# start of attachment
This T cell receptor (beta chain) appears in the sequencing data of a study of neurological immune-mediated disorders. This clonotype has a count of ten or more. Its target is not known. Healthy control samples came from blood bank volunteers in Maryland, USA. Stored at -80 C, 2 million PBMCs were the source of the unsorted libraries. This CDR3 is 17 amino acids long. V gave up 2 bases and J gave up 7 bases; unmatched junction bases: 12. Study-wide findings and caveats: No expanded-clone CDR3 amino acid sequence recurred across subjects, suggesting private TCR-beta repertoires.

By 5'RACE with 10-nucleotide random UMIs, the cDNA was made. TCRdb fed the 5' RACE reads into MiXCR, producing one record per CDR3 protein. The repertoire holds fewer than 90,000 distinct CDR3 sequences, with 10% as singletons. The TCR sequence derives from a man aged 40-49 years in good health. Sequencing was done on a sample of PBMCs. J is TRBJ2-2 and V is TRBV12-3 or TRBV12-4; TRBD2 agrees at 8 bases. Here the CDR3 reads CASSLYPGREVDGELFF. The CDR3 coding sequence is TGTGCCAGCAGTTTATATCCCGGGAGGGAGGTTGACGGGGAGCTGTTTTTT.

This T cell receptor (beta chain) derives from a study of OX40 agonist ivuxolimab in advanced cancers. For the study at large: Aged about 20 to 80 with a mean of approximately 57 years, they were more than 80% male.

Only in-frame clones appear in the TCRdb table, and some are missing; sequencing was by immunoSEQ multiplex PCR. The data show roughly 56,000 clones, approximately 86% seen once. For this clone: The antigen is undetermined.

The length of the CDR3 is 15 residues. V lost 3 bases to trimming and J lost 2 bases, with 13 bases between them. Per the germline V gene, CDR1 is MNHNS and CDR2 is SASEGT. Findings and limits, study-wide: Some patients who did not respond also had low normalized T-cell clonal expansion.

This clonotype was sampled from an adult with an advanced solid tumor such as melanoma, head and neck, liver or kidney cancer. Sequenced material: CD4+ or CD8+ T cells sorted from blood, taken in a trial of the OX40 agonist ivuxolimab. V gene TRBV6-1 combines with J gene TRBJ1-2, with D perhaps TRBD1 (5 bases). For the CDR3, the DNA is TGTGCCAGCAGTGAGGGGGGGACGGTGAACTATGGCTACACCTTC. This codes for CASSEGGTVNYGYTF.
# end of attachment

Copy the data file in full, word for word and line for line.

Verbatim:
This T cell receptor (beta chain) appears in the sequencing data of a study of neurological immune-mediated disorders. This clonotype has a count of ten or more. Its target is not known. Healthy control samples came from blood bank volunteers in Maryland, USA. Stored at -80 C, 2 million PBMCs were the source of the unsorted libraries. This CDR3 is 17 amino acids long. V gave up 2 bases and J gave up 7 bases; unmatched junction bases: 12. Study-wide findings and caveats: No expanded-clone CDR3 amino acid sequence recurred across subjects, suggesting private TCR-beta repertoires.

By 5'RACE with 10-nucleotide random UMIs, the cDNA was made. TCRdb fed the 5' RACE reads into MiXCR, producing one record per CDR3 protein. The repertoire holds fewer than 90,000 distinct CDR3 sequences, with 10% as singletons. The TCR sequence derives from a man aged 40-49 years in good health. Sequencing was done on a sample of PBMCs. J is TRBJ2-2 and V is TRBV12-3 or TRBV12-4; TRBD2 agrees at 8 bases. Here the CDR3 reads CASSLYPGREVDGELFF. The CDR3 coding sequence is TGTGCCAGCAGTTTATATCCCGGGAGGGAGGTTGACGGGGAGCTGTTTTTT.

This T cell receptor (beta chain) derives from a study of OX40 agonist ivuxolimab in advanced cancers. For the study at large: Aged about 20 to 80 with a mean of approximately 57 years, they were more than 80% male.

Only in-frame clones appear in the TCRdb table, and some are missing; sequencing was by immunoSEQ multiplex PCR. The data show roughly 56,000 clones, approximately 86% seen once. For this clone: The antigen is undetermined.

The length of the CDR3 is 15 residues. V lost 3 bases to trimming and J lost 2 bases, with 13 bases between them. Per the germline V gene, CDR1 is MNHNS and CDR2 is SASEGT. Findings and limits, study-wide: Some patients who did not respond also had low normalized T-cell clonal expansion.

This clonotype was sampled from an adult with an advanced solid tumor such as melanoma, head and neck, liver or kidney cancer. Sequenced material: CD4+ or CD8+ T cells sorted from blood, taken in a trial of the OX40 agonist ivuxolimab. V gene TRBV6-1 combines with J gene TRBJ1-2, with D perhaps TRBD1 (5 bases). For the CDR3, the DNA is TGTGCCAGCAGTGAGGGGGGGACGGTGAACTATGGCTACACCTTC. This codes for CASSEGGTVNYGYTF.